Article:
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In 2019, The UN agency procured 10,000 cartons of RUTF at the cost of N270 million but there was no counterpart funding from the government.

Furthermore, 15,000 cartons estimated at N375 million were provided by the agency in 2018 also with no counterpart funding from the government.

Yet CMAN is just one out of multiple interventions of the agency, which include Infant Young Child Breastfeeding (IYCF) and others.

Adama Garuba
Adama Garuba

Between 2018-2020, about 600,000 children have been treated for Severe Acute Malnutrition (SAM) by the agency in the state.

The Director, Planning and Research of BSPHDA, Ibrahim Sabo Jama’re, claimed that of N110 million allocated for RUTF in 2018, the government released only N5.8 million. And in 2019, of the N90 million allocated, it released N20 million. But the agency has not been transparent with its spending. For instance, the number of RUTF cartons it procured with the amount released were not made available to the public.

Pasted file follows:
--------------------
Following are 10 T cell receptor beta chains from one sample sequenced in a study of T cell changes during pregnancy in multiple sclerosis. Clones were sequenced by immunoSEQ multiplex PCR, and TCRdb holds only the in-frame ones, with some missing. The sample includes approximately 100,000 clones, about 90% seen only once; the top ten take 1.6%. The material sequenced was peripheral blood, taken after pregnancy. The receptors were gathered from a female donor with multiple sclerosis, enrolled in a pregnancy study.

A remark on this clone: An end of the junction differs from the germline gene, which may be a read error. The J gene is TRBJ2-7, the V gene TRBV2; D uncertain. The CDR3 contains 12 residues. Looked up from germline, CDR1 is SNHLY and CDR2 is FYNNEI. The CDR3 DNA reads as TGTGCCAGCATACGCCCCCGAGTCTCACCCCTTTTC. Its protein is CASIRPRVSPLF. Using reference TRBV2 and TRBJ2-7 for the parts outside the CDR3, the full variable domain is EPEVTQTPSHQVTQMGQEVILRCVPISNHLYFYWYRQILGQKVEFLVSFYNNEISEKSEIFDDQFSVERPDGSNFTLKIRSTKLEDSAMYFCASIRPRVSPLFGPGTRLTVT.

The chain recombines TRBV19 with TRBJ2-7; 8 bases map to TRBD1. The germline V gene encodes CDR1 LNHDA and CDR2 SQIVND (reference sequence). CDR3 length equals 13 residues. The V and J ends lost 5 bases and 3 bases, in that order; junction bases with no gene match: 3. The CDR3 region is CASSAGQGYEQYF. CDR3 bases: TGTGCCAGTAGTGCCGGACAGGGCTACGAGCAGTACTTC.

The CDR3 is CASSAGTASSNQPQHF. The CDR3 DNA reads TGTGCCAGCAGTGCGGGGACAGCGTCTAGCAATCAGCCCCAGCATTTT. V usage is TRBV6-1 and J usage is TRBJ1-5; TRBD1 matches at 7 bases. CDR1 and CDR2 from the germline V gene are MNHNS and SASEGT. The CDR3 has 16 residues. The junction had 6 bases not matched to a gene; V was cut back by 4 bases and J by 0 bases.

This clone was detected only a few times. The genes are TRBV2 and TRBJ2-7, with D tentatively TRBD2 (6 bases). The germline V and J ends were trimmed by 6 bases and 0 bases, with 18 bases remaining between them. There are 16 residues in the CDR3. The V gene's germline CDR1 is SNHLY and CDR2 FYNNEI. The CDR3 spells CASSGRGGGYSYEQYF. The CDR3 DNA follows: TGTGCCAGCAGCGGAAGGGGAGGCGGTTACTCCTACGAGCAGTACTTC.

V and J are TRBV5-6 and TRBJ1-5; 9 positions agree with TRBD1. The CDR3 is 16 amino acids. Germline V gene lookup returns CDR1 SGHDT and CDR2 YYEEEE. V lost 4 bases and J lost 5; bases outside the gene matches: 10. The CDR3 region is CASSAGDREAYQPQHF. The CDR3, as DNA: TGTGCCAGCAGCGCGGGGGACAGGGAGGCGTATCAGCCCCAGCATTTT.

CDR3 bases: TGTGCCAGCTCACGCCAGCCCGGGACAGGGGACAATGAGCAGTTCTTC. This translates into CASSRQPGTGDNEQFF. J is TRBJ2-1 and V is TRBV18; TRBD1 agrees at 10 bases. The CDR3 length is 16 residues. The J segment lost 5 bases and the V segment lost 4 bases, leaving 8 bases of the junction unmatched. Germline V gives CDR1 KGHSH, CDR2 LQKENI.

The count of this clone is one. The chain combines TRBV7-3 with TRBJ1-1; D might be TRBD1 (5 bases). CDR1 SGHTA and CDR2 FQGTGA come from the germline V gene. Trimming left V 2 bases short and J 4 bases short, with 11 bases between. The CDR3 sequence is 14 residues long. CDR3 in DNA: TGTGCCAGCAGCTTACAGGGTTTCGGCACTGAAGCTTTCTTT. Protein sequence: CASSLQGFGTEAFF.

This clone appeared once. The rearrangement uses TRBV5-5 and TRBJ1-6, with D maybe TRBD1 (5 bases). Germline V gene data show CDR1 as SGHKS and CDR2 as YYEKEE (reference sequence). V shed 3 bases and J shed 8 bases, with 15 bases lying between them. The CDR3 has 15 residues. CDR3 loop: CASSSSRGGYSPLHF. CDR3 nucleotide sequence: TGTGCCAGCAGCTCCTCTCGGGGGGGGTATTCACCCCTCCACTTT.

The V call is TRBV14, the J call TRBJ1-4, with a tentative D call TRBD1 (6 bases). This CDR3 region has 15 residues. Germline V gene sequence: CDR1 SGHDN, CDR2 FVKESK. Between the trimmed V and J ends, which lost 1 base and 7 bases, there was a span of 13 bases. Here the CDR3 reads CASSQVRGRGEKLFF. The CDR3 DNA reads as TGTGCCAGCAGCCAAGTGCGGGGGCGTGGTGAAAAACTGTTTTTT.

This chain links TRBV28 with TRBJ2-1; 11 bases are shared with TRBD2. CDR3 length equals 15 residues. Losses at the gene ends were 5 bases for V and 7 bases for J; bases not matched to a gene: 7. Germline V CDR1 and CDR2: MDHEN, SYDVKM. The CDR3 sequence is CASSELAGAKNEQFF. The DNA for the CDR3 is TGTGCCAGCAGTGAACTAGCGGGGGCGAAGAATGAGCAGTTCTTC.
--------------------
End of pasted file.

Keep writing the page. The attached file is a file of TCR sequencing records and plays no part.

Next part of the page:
Visits by this reporter to five CMAM centres in the state showed non-availability of the therapeutic foods. The centres include Baima PHC in Warji LG, Miri PHC in Bauchi LG, Bununu in Tafawa -Balewa, Madara PHC in Katagum and Gamawa Township Maternity.

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At the Miri Health Centre, a health worker, who spoke in confidence to The Nation, said the therapeutic foods have been out of stock for almost a month.

He blamed the state government for the shortfall saying: ”When we contacted the state Nutrition Officer, he said they have written a memo for approval for additional supply from UNICEF but up till now, we are yet to receive supplies.”

He added that the centre has resorted to teaching nursing mothers how to prepare the locally made RUTF popularly known as ‘tamowa,’ which is made of groundnut and other nutrition supplements.

A health care worker at the Bununu Primary Health Centre in Tafawa Balewa Local Government Area disclosed that RUTF has been out of stock for three weeks.

The official said about five children have died  since 2020 at the  Bununu Centre, adding that the situation is so bad that at times mothers come to queue at his house complaining of RUTF stockouts.